In one study evaluating endoscopic findings in UGIS and FC levels in children, it was stated that there was no correlation between FC values and esophageal pathologies, and there was a lack of any marker for esophageal pathologies (21). In our study, we found no significant elevation of FC levels in reflux esophagitis.

Intensive ulceration and inflammation in UGIS disease in children is a rare condition. It has also been reported that the level of neutrophils in the lumen is associated with FC levels (2,23). In two patients with critically high FC values , severe mucosal inflammation and ulceration was observed. This suggests that inflammation in the tissue may be associated with an  increase in the release of neutrophils into the lumen. A significant elevation of FC levels in adults with peptic ulcer disease and erosive gastritis compared to patients with normal endoscopic findings suggests this condition (20). In the cohort study  performed among pediatric patients, the sensitivity and specificity of IBD were found to be 98% and 84%, respectively. In this study, the sensitivity and specificity of FC values above the cut-off value were determined to be 75% and 35%, respectively.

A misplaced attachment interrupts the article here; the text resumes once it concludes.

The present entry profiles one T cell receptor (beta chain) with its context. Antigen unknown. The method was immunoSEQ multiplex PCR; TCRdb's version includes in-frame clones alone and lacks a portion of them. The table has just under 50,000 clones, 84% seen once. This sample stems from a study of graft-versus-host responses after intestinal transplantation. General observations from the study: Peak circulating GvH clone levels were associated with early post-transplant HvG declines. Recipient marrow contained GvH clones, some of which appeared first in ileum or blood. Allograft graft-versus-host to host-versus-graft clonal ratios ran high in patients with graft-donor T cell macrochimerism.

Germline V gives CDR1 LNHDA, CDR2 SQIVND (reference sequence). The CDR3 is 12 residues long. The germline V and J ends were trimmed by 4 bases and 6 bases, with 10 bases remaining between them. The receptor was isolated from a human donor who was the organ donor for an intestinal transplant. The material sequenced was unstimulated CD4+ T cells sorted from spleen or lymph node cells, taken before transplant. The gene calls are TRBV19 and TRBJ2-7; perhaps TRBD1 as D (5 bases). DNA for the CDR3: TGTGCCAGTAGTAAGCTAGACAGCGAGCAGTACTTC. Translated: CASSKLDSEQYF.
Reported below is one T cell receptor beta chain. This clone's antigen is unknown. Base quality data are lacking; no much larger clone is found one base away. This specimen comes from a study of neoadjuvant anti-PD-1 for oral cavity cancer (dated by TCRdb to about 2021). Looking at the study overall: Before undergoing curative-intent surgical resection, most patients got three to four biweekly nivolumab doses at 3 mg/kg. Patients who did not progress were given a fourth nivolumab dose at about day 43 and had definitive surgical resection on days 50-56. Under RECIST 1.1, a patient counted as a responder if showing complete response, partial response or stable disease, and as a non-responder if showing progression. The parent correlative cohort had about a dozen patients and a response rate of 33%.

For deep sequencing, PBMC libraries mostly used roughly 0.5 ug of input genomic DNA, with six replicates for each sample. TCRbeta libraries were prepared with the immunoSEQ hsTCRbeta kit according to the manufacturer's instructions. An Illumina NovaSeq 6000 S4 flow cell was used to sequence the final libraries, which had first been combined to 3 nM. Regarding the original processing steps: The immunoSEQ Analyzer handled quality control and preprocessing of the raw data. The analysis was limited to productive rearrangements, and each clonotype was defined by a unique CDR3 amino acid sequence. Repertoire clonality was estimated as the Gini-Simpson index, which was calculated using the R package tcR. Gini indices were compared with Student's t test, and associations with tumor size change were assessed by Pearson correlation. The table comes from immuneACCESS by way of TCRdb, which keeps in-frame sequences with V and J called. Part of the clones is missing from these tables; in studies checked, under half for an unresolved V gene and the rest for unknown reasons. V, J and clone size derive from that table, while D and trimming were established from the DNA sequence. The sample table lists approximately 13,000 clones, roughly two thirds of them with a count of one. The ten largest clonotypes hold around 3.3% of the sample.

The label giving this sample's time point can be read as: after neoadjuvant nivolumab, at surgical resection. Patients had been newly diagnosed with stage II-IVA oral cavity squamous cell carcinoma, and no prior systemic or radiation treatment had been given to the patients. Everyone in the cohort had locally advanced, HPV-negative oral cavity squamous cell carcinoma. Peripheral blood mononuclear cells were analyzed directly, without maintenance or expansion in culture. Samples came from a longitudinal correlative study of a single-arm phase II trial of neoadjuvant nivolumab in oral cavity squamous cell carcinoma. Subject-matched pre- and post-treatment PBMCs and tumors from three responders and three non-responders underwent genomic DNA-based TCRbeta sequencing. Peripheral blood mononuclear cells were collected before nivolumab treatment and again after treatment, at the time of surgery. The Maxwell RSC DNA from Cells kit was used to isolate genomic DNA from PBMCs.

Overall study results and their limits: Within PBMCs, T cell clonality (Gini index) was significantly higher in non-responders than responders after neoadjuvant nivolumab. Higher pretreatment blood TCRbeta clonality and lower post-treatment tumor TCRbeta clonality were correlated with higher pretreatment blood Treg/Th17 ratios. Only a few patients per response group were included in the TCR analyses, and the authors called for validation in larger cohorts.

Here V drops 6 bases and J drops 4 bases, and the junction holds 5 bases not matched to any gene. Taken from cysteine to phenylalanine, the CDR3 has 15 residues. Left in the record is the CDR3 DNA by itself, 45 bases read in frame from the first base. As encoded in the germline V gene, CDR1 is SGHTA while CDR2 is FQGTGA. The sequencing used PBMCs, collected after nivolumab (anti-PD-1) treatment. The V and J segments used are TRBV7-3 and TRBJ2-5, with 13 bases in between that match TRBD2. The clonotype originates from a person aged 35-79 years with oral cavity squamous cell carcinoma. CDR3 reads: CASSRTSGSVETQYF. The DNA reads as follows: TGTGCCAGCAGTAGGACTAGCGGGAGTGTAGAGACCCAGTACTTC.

As a result, it is important to formulate diagnostic markers for UGIS diseases without resorting to invasive procedures such as UGIS endoscopy, which requires sedation, especially for pediatric patients. However, in our study, although FC levels were found to be slightly elevated in UGIS diseases, their diagnostic value was not sufficient to establish a diagnosis. FC levels should be studied in a larger series of patients with eosinophilic esophagitis and enteropathy.


Ethics Committee Approval: This study was approved by the local ethics committee (approval number: 77-21.4.2016).

Informed Consent: Informed consent was obtained from the family and patients.

Peer-review: Enternally and internally peer-reviewed.

Authorship Contributions

Surgical and Medical Practices: M.B., Y.Ç.A., G.D., Concept: M.B.,Y.Ç.A., Design: M.B., Y.Ç.A., M.K., Data Collection or Processing: M.B., Y.Ç.A., M.K., F.D.A., İ.K., D.S.K., B.E., Analysis or Interpretation: M.B., Y.Ç.A., F.D.A., İ.K., D.S.K., B.E., G.D., Literature Search: M.B., Y.Ç.A, B.E., Writing: M.B., Y.Ç.A, B.E., G.D.

Conflict of Interest: No conflict of interest was declared by the authors.

Financial Disclosure: The authors declared that this study was funded by İzmir Katip Çelebi University Scientific Research Foundation.